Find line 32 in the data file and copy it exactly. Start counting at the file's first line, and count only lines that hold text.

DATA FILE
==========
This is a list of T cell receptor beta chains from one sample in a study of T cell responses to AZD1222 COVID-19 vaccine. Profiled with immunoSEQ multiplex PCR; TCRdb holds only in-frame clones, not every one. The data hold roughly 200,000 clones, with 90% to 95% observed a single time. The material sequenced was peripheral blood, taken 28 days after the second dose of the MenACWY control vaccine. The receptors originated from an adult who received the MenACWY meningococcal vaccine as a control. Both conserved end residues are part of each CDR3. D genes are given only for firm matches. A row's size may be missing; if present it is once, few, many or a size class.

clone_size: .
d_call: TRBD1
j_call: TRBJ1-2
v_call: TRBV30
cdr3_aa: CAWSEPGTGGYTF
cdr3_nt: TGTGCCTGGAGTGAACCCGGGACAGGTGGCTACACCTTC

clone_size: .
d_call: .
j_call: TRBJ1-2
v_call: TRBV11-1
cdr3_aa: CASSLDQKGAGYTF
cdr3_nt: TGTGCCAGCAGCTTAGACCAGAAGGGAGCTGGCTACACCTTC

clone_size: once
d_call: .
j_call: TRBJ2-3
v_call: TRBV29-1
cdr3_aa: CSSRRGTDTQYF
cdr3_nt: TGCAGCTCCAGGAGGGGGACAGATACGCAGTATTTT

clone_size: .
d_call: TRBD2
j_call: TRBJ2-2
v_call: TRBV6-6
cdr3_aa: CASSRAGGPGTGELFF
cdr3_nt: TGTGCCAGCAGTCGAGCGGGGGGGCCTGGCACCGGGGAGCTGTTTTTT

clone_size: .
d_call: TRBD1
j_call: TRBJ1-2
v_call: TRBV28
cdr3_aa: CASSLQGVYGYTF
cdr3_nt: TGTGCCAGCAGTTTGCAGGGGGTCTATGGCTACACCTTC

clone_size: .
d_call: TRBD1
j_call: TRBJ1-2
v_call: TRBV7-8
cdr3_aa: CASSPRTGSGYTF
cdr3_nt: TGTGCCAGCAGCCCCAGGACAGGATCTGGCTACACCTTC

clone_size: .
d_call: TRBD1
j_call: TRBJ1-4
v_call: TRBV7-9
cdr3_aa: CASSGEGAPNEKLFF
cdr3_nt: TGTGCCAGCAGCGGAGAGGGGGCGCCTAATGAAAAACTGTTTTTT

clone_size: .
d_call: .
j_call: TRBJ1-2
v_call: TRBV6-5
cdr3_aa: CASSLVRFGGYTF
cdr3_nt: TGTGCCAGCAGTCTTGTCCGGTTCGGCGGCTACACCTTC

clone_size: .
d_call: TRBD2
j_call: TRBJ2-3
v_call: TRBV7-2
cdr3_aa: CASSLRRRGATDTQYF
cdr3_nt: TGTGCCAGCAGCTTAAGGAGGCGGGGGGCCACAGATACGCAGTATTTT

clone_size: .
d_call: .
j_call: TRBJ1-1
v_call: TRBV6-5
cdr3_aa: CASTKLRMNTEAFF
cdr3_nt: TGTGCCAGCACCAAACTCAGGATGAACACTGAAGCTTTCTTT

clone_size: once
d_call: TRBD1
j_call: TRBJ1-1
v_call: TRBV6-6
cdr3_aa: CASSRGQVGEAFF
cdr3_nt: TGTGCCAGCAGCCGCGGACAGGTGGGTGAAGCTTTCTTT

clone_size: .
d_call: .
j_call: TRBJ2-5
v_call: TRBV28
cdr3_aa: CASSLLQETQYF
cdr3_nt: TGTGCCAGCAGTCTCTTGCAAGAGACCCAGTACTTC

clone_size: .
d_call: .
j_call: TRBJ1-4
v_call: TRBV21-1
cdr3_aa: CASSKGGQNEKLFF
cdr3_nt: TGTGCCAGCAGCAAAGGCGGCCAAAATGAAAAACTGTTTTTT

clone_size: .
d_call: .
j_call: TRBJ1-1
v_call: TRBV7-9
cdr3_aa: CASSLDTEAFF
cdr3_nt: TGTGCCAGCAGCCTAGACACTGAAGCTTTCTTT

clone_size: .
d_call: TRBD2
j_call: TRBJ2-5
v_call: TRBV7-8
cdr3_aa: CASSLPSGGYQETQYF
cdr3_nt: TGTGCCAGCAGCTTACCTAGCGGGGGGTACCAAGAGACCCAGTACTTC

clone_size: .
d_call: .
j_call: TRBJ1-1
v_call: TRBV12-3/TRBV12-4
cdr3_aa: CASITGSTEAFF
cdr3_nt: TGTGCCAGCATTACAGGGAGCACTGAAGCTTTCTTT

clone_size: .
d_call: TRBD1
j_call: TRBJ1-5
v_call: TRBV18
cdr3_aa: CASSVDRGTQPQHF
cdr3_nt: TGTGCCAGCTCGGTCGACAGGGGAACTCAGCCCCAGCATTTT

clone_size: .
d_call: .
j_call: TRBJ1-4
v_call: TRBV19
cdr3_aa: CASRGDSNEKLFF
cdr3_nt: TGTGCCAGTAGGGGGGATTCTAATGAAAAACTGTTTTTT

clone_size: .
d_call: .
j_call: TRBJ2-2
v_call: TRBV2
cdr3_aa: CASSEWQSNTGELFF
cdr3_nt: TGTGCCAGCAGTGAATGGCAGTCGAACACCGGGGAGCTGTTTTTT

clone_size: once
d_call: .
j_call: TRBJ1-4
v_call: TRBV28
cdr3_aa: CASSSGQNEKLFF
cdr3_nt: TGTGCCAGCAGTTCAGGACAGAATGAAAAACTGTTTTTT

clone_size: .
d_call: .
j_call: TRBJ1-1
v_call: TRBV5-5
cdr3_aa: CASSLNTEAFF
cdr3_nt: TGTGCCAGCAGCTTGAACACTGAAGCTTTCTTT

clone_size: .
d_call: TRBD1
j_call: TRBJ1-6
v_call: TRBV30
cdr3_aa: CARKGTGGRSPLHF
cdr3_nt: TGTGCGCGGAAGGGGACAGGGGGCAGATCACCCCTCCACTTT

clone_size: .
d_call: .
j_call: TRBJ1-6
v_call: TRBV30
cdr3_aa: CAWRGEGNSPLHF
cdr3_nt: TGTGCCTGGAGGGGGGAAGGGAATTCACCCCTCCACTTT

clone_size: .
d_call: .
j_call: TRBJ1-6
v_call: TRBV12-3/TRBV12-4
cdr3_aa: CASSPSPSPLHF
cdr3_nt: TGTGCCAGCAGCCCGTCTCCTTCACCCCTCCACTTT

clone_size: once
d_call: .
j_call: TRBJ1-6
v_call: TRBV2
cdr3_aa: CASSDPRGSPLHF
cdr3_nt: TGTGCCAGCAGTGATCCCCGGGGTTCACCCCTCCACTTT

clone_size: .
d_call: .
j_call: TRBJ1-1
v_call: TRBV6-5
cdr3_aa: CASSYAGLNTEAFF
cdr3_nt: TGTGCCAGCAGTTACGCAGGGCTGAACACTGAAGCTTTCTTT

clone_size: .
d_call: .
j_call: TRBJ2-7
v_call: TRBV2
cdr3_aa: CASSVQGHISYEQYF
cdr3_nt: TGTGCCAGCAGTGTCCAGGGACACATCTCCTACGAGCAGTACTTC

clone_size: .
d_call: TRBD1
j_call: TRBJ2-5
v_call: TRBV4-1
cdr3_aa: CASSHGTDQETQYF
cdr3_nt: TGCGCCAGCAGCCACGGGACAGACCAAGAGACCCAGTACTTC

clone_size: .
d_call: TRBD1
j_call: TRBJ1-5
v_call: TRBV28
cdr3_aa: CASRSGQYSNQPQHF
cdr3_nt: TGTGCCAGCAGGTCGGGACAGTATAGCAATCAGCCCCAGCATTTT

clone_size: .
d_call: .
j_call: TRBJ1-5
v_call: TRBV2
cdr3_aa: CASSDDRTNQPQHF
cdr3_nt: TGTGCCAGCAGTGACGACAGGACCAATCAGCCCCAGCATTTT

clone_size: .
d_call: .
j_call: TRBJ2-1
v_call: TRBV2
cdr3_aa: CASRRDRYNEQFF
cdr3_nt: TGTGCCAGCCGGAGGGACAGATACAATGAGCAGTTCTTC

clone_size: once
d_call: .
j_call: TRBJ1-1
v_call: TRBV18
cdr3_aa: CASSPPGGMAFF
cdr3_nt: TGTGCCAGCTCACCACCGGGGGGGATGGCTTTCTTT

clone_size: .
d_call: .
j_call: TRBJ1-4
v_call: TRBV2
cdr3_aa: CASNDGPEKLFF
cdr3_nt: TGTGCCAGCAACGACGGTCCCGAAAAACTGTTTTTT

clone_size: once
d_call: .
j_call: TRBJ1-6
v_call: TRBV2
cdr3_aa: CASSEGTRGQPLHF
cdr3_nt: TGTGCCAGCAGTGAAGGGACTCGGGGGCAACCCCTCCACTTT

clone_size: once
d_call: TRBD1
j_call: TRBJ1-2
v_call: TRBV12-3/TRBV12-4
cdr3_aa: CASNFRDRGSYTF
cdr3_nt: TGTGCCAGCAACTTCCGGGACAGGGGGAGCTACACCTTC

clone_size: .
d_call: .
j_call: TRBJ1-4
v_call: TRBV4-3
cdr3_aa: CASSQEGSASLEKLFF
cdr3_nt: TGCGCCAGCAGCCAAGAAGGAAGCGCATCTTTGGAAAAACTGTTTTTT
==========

clone_size: .